This is a common game of babies: Drop an object on the floor. Wait for adult to pick it up and give it back. Drop it again. Repeat until adult begins tearing hair, turning purple, or otherwise doing something entertaining.
We didn’t play that game when Nicholas was a baby.
I had been noticing since I was very young that most adults would play that game with a baby for a while, thinking it was so cute how the baby said, “Uh-oh!” or dramatically pretended to have dropped the object by accident, but then the adult would get sick of the game and wish the baby would quit it. While the baby continued to have fun, the adult’s gradually increasing frustration and resentment would be expressed through signals babies don’t understand, until finally the adult would stalk away, roughly plunk the baby on the floor, yell, or otherwise hurt the baby’s feelings. Then the other adults present would laugh at the sad baby. This struck me as a bad experience for both baby and adult, in the end, and a poor way to teach social skills.
There are some parents who really enjoy raising an “ornery” child who does annoying things just to get a reaction from people, and if you’re that kind of parent this article is not for you! This advice is for parents who want their child to understand, as early as possible, that if you want to keep an object you had better treat it properly.
Of course, babies are just learning to grasp objects, so they are going to drop things pretty often. When it’s genuinely a mistake, there’s no reason you shouldn’t get the object for him and give it back. Just don’t make a big production out of it–acting horrified that it’s fallen, saying, “Uh-oh!” in a loud cute voice–because that makes it rewarding. Be very calm and treat this mishap as a brief interruption in what he was doing; assume he’ll want to get back to doing it as soon as he has the object in hand again. Show him that you see accidental dropping as something that happens but is no big deal, not interesting at all.
If the baby drops the same object twice in a short time, start paying more attention to him. It may have been another mistake; it may have been a way of getting your attention. Don’t give him attention for dropping, but talk to him, get him involved in what you’re doing, hug him, smile, etc. If you are very busy, thinking out loud may keep him entertained.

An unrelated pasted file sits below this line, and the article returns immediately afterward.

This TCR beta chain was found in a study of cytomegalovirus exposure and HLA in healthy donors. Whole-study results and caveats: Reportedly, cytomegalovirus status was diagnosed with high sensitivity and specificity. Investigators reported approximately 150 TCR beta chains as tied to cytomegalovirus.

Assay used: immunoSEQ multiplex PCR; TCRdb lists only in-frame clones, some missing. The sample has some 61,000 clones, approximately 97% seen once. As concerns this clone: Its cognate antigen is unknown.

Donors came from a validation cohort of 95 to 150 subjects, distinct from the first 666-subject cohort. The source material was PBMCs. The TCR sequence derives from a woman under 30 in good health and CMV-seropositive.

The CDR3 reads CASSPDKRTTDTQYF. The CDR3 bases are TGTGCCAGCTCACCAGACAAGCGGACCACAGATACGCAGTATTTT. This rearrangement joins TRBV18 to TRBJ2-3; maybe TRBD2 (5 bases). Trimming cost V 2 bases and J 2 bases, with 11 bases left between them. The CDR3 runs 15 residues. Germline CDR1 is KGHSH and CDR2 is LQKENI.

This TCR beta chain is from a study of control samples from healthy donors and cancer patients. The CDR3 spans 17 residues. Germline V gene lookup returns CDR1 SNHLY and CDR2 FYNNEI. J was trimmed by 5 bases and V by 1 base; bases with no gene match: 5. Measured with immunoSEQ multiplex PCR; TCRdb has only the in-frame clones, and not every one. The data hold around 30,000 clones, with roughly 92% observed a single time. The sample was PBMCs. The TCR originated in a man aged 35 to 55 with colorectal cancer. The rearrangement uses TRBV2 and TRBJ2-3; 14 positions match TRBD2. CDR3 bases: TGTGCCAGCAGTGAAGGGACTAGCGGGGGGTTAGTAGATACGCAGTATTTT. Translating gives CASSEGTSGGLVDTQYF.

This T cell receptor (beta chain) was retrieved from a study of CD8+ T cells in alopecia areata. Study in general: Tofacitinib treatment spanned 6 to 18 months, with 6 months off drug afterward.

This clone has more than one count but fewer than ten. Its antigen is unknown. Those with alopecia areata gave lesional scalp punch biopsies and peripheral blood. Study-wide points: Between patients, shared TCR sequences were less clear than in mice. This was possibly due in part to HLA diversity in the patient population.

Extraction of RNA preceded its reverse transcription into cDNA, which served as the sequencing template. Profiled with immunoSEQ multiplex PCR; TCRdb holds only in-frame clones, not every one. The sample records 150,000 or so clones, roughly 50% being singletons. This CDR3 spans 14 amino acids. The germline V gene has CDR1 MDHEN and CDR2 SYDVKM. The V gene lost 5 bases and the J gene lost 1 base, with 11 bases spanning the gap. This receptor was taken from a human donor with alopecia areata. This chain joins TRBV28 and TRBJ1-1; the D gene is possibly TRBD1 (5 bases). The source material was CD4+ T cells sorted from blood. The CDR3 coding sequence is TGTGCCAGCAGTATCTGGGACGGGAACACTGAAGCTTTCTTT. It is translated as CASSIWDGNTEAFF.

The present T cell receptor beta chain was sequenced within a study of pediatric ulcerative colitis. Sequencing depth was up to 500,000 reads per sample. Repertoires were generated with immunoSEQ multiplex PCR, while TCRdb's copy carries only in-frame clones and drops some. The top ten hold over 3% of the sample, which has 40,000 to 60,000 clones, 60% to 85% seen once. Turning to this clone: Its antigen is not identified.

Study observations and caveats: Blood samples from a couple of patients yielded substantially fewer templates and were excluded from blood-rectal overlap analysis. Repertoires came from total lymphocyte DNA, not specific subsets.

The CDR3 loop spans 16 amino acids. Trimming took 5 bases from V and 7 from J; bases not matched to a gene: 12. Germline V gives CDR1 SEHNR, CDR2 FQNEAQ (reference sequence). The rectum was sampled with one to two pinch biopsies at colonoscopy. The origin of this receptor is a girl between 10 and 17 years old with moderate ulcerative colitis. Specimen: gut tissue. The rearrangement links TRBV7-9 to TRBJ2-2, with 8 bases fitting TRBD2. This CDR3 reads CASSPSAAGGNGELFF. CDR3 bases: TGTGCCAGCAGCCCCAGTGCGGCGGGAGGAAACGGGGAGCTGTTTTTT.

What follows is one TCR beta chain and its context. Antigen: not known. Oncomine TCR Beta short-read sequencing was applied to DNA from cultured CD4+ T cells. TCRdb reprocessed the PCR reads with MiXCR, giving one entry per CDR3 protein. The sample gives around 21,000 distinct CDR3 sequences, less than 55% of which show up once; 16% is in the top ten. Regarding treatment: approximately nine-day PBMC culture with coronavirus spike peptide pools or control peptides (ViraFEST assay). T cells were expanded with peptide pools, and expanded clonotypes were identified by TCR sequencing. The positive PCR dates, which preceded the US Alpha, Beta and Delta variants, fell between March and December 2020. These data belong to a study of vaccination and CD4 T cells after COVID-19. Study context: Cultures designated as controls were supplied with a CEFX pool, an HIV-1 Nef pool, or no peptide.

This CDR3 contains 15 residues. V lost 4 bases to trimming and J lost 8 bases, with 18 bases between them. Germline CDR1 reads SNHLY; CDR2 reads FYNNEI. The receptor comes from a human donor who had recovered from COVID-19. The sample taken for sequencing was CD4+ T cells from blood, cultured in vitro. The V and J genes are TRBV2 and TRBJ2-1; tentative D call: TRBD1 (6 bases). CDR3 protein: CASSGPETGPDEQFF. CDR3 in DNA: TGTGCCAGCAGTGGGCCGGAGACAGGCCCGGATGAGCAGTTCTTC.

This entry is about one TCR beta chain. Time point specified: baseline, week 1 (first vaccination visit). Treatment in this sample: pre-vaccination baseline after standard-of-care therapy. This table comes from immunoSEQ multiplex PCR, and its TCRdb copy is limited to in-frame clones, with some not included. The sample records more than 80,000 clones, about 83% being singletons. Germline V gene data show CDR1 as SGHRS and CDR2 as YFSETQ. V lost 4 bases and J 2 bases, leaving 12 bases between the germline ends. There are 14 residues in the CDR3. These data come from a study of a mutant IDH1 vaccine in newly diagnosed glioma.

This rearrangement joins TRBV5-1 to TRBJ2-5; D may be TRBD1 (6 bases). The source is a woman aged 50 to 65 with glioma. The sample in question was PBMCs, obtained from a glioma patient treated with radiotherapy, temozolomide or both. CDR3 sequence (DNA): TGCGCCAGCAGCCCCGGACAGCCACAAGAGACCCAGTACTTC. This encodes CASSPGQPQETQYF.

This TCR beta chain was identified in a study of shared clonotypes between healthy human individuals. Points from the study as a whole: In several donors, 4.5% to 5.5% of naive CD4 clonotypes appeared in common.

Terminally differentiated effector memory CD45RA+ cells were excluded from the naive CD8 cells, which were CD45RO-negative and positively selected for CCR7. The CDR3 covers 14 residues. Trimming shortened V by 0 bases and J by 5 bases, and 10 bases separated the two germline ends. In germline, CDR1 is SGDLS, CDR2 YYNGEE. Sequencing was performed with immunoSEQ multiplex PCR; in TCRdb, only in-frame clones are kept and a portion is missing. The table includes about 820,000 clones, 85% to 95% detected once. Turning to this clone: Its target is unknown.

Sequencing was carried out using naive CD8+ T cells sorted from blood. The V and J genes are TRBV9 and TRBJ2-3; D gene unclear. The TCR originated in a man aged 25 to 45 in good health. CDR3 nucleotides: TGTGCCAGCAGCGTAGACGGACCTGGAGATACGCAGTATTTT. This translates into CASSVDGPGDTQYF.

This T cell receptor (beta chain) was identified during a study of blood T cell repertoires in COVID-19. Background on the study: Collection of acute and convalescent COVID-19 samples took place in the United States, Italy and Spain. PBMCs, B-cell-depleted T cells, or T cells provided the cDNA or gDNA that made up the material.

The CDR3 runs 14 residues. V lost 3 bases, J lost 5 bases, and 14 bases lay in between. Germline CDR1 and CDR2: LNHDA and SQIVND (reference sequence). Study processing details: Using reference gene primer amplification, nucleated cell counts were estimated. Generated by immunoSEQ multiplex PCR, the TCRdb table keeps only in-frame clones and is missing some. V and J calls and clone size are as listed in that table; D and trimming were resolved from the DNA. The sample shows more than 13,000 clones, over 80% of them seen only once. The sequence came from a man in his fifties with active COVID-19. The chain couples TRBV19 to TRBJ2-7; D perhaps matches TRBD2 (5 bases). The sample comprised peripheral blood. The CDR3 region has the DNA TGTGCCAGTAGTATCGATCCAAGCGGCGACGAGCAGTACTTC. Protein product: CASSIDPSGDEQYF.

If you see that the baby waits until you’re looking before he drops–especially if he does it with a coy expression or says, “Uh-oh!” the second he lets go–he’s doing it because of your reaction, not to fulfill a desire to get the object to a different place. Your goal now is to avoid having your reaction be rewarding for him.
Here is what I did when Nicholas purposely dropped or threw something while watching for my reaction: I said, “I see you’re all done with that.” and picked it up and took it away.
If he protested, I said in a surprised tone, “Well, if you wanted to keep it, why did you throw it on the floor?” After a brief pause and puzzled look, I gave back the object, said in a pleasant instructive tone, “Hang onto it this time,” and went about my business.
If he dropped it again, I shrugged and left it on the floor (if it didn’t create a mess that had to be cleaned up immediately) and kept on with what I was doing until he asked me to pick it up. Then I said, “Just a moment,” and when it was convenient for me, I picked it up and repeated, “If you want to keep it, hang onto it.”
If he dropped it one more time, I said, “I am tired of picking it up. You’re all done with it.” and put the object out of his reach for several hours at least. At times I had to do this with 3 or 4 objects in an hour before he finally gave up! But by about 18 months, he understood that if he treats an object irresponsibly, it will get taken away for a while.
It’s important to be firm and matter-of-fact about this, not mean and rude. Don’t even start playing the drop-and-pick-up game; act to stop it before you feel so frustrated that you want to yell at the baby or throw the toy yourself. Avoid sighing, rolling your eyes, or telling anyone else present how tired you are of your kid “always” behaving like this. (I once saw a toddler in a restaurant who actually sighed and rolled her eyes just before pushing over her cup again–she had learned that this was appropriate behavior in this situation!) When your attitude says, “Here we go again! He’s so annoying!” you convey to your child that you expect that he will behave that way and that your efforts to stop him will not work. Babies are designed to figure out our expectations and try to fit them. Show, instead, the expectation that a person who wants to play with a toy or eat a food will keep that thing near him.
Mistakes do happen, especially to inexperienced chubby-fingered people, and it’s possible that a baby who understood that you meant it about not throwing Owl across the kitchen will, five minutes later, accidentally lose control of Owl and see her tumble helplessly off the high-chair tray and feel quite stricken. Try to recognize the different body language that goes with a mistake, compared with an attempt at annoying game-playing. Sometimes you’ll take away a toy and then realize you misunderstood what was happening–and then you can give a second chance.
UPDATE: On a Wednesday when I don’t have time to write an article, I’m linking this to Works-for-Me Wednesday, where you can learn some new uses for potatoes, many St. Patrick’s Day ideas, and more!